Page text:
A lot of people find that they really learn how to be a writer the first time they have a job. They have a boss who is a stickler for proper grammar, they discover that their colleagues think they are too long winded in an email, or they discover that a report they wrote is barely understandable according to the conventions (the “rules”) of the field in which they are working. In all these situations, the reason a writer finds that they are really learning how to write is that they are getting immediate real time feedback from a reader–and that is really what distinguishes a lot of the writing that is done in the professions compared to an academic setting.
Unfortunately, this learning process can be a slow one. Although the feedback is immediate, it means that there is not someone necessarily instructing you in how to write. Instead, you yourself must reflect on the reactions that you are getting each time you write and learn how to anticipate those reactions. In other words, you have to become your own teacher.
One of the things you can do to improve your ability to write in workplace settings is to change your mindset. Rather than focus on each individual piece of writing you might need to do, it is worth taking a step back to get a sense of the bigger picture–the context–in which the professional, technical, or workplace writing you need to do takes place. This chapter will teach you to approach learning to write in a new setting as a writing researcher, a term that refers to people whose job includes studying why and how people write (and, therefore, how people work and think). This includes technical writers, communications specialists, speech writers, linguists, and rhetoricians, as well as other social scientists.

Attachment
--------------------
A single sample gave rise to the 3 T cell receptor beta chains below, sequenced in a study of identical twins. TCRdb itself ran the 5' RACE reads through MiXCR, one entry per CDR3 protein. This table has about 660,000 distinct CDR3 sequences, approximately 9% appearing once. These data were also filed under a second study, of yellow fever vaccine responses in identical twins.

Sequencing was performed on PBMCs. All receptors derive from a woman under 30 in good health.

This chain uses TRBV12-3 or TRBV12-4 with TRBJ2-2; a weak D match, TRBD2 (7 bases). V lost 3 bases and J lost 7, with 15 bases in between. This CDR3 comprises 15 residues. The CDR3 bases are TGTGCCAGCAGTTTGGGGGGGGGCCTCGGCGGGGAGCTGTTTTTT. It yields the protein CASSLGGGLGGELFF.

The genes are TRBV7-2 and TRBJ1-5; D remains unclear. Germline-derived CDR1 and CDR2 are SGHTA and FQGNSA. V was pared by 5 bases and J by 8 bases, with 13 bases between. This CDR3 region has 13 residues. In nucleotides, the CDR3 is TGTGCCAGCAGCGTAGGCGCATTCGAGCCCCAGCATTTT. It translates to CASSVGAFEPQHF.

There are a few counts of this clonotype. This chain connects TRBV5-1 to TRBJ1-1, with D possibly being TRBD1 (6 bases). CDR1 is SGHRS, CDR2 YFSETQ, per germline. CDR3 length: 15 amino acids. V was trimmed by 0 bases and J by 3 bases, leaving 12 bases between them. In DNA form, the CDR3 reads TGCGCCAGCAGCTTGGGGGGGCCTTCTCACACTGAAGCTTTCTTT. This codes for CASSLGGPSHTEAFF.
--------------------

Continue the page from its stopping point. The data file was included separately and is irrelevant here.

Why focus on writing researchers? Because the work of these professions can and often is used in developing effective communication and is closely linked to the kind of work that any professional whose job includes writing must do in order to be successful (this includes just about everyone!). By approaching writing from their perspective, with their particular “tools of the trade,” you will set yourself up to be a successful writer in any context or situation.
First, this chapter will review the important role of curiosity in conducting meaningful research. Then, it will define key concepts for research into writing: genres, genre sets, and genre systems. Finally, it will explain various methods that can be used in order to analyze writing in various professional fields.
CHAPTER ATTRIBUTION INFORMATION
This chapter was written by Allison Gross, Portland Community College, and is licensed CC-BY 4.0.